Sunday 16th April 1950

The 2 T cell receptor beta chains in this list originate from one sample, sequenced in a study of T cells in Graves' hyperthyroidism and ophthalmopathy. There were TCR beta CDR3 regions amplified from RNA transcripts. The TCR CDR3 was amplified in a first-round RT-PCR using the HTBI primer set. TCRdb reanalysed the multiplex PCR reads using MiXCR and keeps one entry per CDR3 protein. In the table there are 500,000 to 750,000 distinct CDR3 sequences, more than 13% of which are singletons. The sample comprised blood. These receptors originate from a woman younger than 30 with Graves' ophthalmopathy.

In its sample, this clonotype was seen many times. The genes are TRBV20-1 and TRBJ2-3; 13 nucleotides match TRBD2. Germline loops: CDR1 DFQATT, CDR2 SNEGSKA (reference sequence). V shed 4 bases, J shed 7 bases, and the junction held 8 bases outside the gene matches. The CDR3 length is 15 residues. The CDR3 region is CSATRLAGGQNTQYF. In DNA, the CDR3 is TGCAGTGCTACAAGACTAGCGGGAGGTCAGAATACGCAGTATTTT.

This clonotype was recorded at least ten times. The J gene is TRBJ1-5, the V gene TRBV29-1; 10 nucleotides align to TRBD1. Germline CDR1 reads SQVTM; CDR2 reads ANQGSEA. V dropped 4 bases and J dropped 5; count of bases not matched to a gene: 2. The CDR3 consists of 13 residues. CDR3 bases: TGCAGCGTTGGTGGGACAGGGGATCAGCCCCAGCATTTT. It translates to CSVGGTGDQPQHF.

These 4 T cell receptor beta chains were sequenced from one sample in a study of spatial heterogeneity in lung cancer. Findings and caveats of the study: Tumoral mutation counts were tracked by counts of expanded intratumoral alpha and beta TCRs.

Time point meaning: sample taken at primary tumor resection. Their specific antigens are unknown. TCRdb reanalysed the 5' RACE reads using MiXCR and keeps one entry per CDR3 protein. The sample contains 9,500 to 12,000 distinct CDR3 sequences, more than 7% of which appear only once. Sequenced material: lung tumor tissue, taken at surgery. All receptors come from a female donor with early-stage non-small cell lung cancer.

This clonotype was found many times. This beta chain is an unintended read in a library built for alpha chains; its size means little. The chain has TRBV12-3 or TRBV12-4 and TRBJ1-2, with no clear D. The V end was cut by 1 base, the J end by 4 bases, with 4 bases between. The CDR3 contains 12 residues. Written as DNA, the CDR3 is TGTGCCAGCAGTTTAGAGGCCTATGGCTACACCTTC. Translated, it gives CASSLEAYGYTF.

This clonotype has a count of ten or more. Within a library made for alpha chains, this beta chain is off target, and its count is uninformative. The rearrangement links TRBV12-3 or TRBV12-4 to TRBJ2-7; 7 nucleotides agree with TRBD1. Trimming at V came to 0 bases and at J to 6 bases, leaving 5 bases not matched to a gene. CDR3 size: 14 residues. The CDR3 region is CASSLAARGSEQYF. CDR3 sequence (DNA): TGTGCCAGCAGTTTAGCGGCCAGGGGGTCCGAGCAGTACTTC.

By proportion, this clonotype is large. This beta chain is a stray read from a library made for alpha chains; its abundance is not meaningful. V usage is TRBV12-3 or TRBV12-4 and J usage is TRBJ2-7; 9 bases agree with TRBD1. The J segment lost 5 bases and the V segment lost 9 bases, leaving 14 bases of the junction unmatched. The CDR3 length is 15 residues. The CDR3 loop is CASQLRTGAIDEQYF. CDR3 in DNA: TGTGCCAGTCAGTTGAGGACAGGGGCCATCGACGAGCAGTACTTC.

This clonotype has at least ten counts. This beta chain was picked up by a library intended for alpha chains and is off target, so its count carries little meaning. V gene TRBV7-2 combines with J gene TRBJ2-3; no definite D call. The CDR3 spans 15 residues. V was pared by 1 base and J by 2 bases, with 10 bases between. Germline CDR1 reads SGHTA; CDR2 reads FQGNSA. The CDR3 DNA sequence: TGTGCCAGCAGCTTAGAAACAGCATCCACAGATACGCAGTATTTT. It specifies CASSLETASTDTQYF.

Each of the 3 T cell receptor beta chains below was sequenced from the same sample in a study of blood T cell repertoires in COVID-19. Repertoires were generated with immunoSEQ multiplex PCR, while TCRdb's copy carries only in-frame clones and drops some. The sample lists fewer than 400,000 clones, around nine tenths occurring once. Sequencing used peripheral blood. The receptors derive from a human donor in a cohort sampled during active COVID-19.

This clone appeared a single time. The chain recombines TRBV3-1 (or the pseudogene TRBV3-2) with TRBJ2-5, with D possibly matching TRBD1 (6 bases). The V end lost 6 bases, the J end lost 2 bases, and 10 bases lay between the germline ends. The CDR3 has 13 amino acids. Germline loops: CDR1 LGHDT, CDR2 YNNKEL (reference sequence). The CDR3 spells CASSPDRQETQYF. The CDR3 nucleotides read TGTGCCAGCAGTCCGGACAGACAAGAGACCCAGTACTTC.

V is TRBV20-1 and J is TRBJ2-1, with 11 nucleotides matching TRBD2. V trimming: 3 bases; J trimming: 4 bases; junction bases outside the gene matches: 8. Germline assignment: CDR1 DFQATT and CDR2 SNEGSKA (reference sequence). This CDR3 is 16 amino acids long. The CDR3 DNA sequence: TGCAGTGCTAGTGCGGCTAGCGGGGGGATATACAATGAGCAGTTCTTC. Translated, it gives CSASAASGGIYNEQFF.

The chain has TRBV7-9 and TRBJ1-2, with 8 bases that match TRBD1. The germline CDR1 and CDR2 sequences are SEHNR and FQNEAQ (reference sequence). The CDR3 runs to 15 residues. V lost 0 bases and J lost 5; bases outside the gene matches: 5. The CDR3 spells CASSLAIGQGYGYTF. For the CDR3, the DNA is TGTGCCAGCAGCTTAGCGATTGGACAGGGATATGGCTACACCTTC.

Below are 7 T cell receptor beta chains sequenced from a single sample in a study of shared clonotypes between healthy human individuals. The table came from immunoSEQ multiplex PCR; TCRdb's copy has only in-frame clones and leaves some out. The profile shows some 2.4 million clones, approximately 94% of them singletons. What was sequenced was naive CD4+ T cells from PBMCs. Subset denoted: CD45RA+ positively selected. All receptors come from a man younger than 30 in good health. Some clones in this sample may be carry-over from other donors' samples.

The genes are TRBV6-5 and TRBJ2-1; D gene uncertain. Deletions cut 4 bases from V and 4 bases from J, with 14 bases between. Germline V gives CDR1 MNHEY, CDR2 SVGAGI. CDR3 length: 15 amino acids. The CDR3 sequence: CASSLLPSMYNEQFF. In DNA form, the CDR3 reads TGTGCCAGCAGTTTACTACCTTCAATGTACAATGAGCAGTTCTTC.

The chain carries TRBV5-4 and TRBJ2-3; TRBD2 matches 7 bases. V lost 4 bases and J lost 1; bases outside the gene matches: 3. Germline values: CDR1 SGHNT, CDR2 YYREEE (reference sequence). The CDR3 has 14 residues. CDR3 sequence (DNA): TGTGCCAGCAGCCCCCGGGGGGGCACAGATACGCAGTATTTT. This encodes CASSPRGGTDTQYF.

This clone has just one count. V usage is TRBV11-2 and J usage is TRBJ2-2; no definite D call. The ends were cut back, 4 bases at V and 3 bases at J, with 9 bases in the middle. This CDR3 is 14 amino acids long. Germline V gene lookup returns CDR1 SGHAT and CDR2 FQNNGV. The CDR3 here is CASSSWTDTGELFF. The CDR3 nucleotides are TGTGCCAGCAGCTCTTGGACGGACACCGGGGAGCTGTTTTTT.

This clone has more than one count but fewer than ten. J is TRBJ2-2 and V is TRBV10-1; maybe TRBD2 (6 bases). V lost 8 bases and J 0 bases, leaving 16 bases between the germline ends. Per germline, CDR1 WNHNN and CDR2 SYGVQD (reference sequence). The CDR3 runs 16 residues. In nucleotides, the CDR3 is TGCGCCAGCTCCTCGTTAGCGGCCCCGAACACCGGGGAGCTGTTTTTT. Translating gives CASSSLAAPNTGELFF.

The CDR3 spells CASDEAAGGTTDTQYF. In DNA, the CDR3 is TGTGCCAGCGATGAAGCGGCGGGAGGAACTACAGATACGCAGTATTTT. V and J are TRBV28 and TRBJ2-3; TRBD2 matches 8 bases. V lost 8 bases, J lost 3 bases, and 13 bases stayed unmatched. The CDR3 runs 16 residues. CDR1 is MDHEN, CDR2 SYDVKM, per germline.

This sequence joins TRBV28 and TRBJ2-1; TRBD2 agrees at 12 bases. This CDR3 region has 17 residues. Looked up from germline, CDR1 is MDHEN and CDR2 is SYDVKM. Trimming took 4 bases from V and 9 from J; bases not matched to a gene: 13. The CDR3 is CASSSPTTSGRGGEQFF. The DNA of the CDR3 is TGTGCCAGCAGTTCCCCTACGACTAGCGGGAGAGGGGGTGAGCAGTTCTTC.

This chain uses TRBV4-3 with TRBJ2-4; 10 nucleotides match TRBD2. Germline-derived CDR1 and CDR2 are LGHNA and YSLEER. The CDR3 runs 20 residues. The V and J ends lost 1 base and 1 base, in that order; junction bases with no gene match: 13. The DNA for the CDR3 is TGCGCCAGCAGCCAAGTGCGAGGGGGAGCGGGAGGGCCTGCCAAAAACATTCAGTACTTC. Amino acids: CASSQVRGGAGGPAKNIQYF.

Brands Hatch, the first purpose-built post-war racing circuit in England, staged its first car racing meeting on tarmac. The RAC had formally approved the 1-mile kidney-shaped circuit following a demonstration by a handful of 500s in February. Amongst those giving the demonstration was a very young Stirling Moss. The Half-Litre Car Club for 500 cc Formula III organised the first race with 7,000 spectators coming to witness these cars complete in 10 races. The first victory went to a man who was to become a legend in Formula III, Don Parker. Before the year was out, five meetings were held, with the events running to a similar programme. The June meeting was a Moss benefit for he won all five races he entered in the Works Cooper and a set a new lap record. The August Bank Holiday meeting saw for the first time, involvement of the national press with the Daily Telegraph sponsoring the main event of the day. The old cinder track had been 0.75-mile (1.21 km) in length, but the tarmac circuit was lengthened to 1-mile (1.6 km) and now ran anticlockwise. The Maidstone & Mid-Kent Motor Club invited a number of sports car drivers to test the circuit on 5 November, this being the first time that any car other than a 500cc had used it, and they ran clockwise.